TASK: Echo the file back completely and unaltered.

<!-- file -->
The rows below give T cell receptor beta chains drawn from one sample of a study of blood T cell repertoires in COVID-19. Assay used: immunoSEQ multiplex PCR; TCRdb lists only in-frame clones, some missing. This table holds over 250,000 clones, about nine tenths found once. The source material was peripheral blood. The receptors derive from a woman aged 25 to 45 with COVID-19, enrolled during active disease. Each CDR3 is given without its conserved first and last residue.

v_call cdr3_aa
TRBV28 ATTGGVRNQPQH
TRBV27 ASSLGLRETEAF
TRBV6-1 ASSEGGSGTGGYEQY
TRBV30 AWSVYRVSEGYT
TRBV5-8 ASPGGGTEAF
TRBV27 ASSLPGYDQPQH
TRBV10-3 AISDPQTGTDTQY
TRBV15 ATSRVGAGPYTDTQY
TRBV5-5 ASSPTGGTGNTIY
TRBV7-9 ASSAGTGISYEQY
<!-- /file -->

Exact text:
The rows below give T cell receptor beta chains drawn from one sample of a study of blood T cell repertoires in COVID-19. Assay used: immunoSEQ multiplex PCR; TCRdb lists only in-frame clones, some missing. This table holds over 250,000 clones, about nine tenths found once. The source material was peripheral blood. The receptors derive from a woman aged 25 to 45 with COVID-19, enrolled during active disease. Each CDR3 is given without its conserved first and last residue.

v_call cdr3_aa
TRBV28 ATTGGVRNQPQH
TRBV27 ASSLGLRETEAF
TRBV6-1 ASSEGGSGTGGYEQY
TRBV30 AWSVYRVSEGYT
TRBV5-8 ASPGGGTEAF
TRBV27 ASSLPGYDQPQH
TRBV10-3 AISDPQTGTDTQY
TRBV15 ATSRVGAGPYTDTQY
TRBV5-5 ASSPTGGTGNTIY
TRBV7-9 ASSAGTGISYEQY